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May
19
comment Non-standard Gauss sums
Yes indeed! I forgot about my comment!
May
19
comment Non-standard Gauss sums
Isn't Elkies's answer about ruling out the maximal size $2\sqrt{p}$ for Kloosterman sums, rather than zero?
May
16
comment A question on the bounds of the $n$-th composite $c_n$
@user170039: It looks like I was right the first time, and miscalculated the second time. I agree with Gerhard Paseman's answer below, and your question is indeed closely related to the (wrong) Hardy-Littlewood conjecture.
May
15
comment Important open problems that have already been reduced to a finite but infeasible amount of computation
Konyagin not Kolyvagin
May
11
comment Primes p=4k+1 such that k!+1 is divisible by p
@RolandBacher: Note throughout that $a^2+b^2=p$. Note that for example $37=1^2+6^2$, so you can't take $a=-3$ there. (What's being used at the end is that there's essentially only one way to write a prime $p\equiv 1\pmod 4$ as a sum of two squares.)
May
10
comment A question on the bounds of the $n$-th composite $c_n$
I take back my comment and vote. The question is asking something weaker like $\pi(c_{x}) +\pi(c_y) \ge \pi(x+y)$, which would follow from precise enough versions of the prime number theorem.
May
10
comment A question on the bounds of the $n$-th composite $c_n$
I'm voting to close, since this is essentially the well known Hardy-Littlewood conjecture that $\pi(x) +\pi(y) \ge \pi(x+y)$ which is believed to be false.
May
9
comment Are there always at least *five* divisions?
Yes, this also follows easily by just dividing $p$ into the possible residue classes $\pmod 8$, and doing some simple algebra.
May
6
comment Sums of two squares: positive lower density?
I'm voting to close this question as off-topic because this was already mentioned in the linked question.
Apr
30
comment Order of torsion group
@WillSawin: I can count to $1023$ on my fingers -- can't you?
Apr
29
comment Distribution of the sequence $\bigl (\frac{\phi(n)}{n}\bigr )_{n=1}^{\infty}$ in $[0,1]$
The existence of a distribution is well known -- see old works of Schoenberg, and Erdos and Wintner. It is certainly not equidistribution: for example note that all even numbers, and all odd multiples of $105$ will have $\phi(n)/n <1/2$.
Apr
27
comment Is the set $ AA+A $ always at least as large as $ A+A $?
The claim for subsets of the integers holds, and follows from this MO question: mathoverflow.net/questions/168844/…
Apr
26
comment Density of polynomials which are soluble with respect to a set of primes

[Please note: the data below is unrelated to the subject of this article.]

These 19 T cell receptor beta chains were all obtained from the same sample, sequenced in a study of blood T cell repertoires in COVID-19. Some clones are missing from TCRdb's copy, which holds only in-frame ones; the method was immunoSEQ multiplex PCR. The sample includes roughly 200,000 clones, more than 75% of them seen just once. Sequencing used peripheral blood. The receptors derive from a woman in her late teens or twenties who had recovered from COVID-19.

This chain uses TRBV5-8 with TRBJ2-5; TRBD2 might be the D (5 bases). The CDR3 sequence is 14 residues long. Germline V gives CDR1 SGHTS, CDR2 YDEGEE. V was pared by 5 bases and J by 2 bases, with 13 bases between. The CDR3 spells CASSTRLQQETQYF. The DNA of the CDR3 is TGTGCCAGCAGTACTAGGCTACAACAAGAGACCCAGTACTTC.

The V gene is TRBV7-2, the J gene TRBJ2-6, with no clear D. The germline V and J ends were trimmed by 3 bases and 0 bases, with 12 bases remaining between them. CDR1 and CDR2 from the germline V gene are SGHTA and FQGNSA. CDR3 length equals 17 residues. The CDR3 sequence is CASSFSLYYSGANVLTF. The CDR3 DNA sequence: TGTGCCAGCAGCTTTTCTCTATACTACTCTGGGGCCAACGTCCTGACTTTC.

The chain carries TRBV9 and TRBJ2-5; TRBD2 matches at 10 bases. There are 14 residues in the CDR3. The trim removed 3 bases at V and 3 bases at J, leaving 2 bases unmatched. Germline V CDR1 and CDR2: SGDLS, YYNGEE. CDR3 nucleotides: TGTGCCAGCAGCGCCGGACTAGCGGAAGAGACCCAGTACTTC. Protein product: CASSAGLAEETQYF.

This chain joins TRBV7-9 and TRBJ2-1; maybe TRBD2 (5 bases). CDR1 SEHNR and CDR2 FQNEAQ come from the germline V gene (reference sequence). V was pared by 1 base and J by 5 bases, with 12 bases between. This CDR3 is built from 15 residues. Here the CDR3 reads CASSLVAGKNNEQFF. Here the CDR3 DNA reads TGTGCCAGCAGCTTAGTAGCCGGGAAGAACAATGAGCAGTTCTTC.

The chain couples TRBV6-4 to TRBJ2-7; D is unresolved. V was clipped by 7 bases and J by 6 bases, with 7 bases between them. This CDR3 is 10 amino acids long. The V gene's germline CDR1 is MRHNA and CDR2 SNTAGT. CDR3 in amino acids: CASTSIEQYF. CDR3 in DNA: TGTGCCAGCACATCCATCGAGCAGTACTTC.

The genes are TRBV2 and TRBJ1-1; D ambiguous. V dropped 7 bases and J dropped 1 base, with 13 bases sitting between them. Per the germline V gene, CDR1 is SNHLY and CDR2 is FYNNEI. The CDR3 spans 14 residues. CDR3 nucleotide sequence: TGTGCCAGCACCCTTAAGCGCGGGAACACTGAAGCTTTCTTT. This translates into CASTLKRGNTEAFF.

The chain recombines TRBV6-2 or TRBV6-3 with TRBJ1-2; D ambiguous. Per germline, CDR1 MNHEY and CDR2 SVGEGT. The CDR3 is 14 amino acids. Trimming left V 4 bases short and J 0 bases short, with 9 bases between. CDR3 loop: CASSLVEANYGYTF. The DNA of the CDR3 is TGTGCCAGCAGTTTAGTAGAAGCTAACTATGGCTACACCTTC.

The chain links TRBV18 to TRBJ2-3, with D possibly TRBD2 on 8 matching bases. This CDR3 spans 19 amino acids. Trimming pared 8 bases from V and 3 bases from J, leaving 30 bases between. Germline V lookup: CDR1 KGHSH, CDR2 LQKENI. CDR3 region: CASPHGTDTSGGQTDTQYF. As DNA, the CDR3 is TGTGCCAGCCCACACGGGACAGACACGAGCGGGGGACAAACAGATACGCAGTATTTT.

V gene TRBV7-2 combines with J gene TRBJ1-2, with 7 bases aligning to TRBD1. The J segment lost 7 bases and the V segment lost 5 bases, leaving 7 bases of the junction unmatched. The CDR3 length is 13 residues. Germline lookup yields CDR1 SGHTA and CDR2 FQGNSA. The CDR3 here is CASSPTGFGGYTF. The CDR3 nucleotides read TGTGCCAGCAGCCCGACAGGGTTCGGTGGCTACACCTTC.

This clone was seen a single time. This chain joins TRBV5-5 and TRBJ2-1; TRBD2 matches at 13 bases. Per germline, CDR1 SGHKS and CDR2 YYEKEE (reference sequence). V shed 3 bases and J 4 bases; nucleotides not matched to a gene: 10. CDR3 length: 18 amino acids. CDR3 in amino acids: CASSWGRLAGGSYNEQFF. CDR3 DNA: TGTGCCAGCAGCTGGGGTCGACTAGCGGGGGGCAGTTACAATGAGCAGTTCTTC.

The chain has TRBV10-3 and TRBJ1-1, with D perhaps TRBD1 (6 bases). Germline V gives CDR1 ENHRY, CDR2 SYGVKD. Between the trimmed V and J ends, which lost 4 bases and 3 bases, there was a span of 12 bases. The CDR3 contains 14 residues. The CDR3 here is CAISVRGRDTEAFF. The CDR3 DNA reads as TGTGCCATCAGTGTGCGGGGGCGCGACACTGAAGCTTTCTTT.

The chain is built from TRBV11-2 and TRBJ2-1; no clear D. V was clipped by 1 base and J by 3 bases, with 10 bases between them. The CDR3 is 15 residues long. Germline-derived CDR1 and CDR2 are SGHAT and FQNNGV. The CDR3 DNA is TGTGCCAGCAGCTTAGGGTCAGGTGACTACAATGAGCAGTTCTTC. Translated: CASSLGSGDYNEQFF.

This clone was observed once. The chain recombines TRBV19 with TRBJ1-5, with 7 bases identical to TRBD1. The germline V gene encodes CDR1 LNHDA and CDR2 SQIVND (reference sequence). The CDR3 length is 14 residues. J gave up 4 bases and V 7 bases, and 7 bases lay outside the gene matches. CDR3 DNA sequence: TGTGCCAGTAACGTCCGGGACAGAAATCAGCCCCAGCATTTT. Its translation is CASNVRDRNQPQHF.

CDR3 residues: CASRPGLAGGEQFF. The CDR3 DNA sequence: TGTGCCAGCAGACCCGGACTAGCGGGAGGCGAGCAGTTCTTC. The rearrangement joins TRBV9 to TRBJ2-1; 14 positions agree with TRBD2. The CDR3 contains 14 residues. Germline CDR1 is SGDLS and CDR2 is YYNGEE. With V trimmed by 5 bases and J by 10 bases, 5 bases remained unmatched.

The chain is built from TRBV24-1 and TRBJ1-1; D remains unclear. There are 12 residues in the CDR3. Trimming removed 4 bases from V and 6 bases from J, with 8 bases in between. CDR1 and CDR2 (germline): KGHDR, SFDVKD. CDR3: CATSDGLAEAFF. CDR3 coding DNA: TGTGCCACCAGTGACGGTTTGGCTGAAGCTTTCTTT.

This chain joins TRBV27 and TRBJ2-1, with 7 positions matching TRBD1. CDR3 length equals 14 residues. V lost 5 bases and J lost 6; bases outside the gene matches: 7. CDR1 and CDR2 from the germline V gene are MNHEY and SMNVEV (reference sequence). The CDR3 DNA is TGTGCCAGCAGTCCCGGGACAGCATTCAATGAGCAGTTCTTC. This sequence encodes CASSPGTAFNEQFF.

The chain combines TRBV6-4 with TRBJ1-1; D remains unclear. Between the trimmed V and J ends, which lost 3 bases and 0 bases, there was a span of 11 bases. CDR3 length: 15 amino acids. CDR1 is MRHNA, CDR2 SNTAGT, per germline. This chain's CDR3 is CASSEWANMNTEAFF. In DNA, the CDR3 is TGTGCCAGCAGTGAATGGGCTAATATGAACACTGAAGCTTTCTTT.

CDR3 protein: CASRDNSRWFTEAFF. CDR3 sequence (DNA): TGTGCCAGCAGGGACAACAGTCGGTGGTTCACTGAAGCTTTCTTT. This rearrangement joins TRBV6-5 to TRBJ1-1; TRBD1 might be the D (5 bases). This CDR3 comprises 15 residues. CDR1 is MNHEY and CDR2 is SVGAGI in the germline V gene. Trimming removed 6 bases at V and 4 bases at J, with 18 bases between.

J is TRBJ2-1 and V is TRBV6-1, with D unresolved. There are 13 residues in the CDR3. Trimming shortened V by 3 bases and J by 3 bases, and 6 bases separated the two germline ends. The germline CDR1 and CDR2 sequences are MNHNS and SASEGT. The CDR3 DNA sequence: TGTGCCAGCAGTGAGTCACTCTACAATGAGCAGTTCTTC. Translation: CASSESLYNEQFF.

It's still a tiny bit tricky. What you're thinking of is that a random polynomial, which will have Galois group $S_n$ typically will have this feature as you vary over $p$. But for a fixed prime, there is a positive probability that the discriminant is a multiple of $p$, and this I think will affect some calculations. I didn't think this through fully, so maybe you're fully correct, but it's just not immediate why.
Apr
26
comment Density of polynomials which are soluble with respect to a set of primes
Some qualification of this answer seems needed. The question fixes the degree $n$. For example when $n=1$ or $n=2$ this answer is not correct.
Apr
24
comment Asymptotic limit of truncated Legendre sieve
@user45947: You're right that this is insufficiently well known. For example, I think I should have known this, but I didn't! One lives and learns.
Apr
23
comment Asymptotic limit of truncated Legendre sieve
@TerryTao: Yes indeed it is $1$. I should have thought an epsilon more!
Apr
21
comment Is this theorem on $L$-functions known?
It seems to me that some result like yours would follow from playing around with the Hadamard factorization theorem. I think you should look carefully at the literature. While it may be hard to find exactly what you've stated, you'll find that many related interesting questions, and maybe you'll have ideas on some of them. Good luck!
Apr
20
comment Small quotients of smooth numbers
I think this is a very interesting question, and don't believe it is known. Note that it implies your other question on logarithms of ratios of square-free numbers, which also is unknown I think. Finally, it may be worth pointing out that the kind of bound you are asking for is best possible -- random products of the first $k$ primes will cluster, and then use pigeonhole to find two near each other.
Apr
15
comment When has the Borel-Cantelli heuristic been wrong?
How about the Maier phenomenon that occasionally there are intervals around $x$ of length $(\log x)^{100}$ say with substantially more (or fewer) primes than one would expect?
Apr
14
comment distribution of $\sqrt{-1} \mod p$
Hooley proved the equidistribution of roots $\mod d$ for composite $d$. That is a much easier problem than the one resolved by Duke, Friedlander and Iwaniec.